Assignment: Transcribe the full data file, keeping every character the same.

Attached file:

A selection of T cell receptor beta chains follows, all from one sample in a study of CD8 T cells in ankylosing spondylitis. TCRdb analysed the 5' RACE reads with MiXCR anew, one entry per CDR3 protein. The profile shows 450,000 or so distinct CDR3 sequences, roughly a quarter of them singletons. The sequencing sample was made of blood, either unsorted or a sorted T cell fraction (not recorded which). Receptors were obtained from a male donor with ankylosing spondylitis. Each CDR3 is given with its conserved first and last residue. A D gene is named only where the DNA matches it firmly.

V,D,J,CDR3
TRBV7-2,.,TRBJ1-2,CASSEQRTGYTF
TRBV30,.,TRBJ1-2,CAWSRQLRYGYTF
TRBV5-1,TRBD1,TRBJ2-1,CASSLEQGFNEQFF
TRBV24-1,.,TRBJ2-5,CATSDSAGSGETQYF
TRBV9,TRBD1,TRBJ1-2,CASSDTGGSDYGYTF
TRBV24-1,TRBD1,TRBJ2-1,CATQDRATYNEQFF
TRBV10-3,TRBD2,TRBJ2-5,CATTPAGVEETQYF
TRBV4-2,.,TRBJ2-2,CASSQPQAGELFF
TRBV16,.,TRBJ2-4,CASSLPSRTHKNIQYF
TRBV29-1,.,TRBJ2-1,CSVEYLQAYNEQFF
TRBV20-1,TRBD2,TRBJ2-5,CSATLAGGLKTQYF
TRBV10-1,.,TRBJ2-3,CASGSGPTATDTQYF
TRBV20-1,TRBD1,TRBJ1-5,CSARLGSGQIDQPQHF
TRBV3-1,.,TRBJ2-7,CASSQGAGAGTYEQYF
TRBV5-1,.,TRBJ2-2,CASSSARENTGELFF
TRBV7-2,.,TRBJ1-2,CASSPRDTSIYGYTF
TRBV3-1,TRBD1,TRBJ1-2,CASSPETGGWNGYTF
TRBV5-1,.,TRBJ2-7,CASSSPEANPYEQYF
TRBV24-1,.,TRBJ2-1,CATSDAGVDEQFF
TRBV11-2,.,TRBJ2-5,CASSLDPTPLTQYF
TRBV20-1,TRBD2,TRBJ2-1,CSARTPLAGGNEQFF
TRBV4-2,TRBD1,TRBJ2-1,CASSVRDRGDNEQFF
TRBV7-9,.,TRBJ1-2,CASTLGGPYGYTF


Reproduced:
A selection of T cell receptor beta chains follows, all from one sample in a study of CD8 T cells in ankylosing spondylitis. TCRdb analysed the 5' RACE reads with MiXCR anew, one entry per CDR3 protein. The profile shows 450,000 or so distinct CDR3 sequences, roughly a quarter of them singletons. The sequencing sample was made of blood, either unsorted or a sorted T cell fraction (not recorded which). Receptors were obtained from a male donor with ankylosing spondylitis. Each CDR3 is given with its conserved first and last residue. A D gene is named only where the DNA matches it firmly.

V,D,J,CDR3
TRBV7-2,.,TRBJ1-2,CASSEQRTGYTF
TRBV30,.,TRBJ1-2,CAWSRQLRYGYTF
TRBV5-1,TRBD1,TRBJ2-1,CASSLEQGFNEQFF
TRBV24-1,.,TRBJ2-5,CATSDSAGSGETQYF
TRBV9,TRBD1,TRBJ1-2,CASSDTGGSDYGYTF
TRBV24-1,TRBD1,TRBJ2-1,CATQDRATYNEQFF
TRBV10-3,TRBD2,TRBJ2-5,CATTPAGVEETQYF
TRBV4-2,.,TRBJ2-2,CASSQPQAGELFF
TRBV16,.,TRBJ2-4,CASSLPSRTHKNIQYF
TRBV29-1,.,TRBJ2-1,CSVEYLQAYNEQFF
TRBV20-1,TRBD2,TRBJ2-5,CSATLAGGLKTQYF
TRBV10-1,.,TRBJ2-3,CASGSGPTATDTQYF
TRBV20-1,TRBD1,TRBJ1-5,CSARLGSGQIDQPQHF
TRBV3-1,.,TRBJ2-7,CASSQGAGAGTYEQYF
TRBV5-1,.,TRBJ2-2,CASSSARENTGELFF
TRBV7-2,.,TRBJ1-2,CASSPRDTSIYGYTF
TRBV3-1,TRBD1,TRBJ1-2,CASSPETGGWNGYTF
TRBV5-1,.,TRBJ2-7,CASSSPEANPYEQYF
TRBV24-1,.,TRBJ2-1,CATSDAGVDEQFF
TRBV11-2,.,TRBJ2-5,CASSLDPTPLTQYF
TRBV20-1,TRBD2,TRBJ2-1,CSARTPLAGGNEQFF
TRBV4-2,TRBD1,TRBJ2-1,CASSVRDRGDNEQFF
TRBV7-9,.,TRBJ1-2,CASTLGGPYGYTF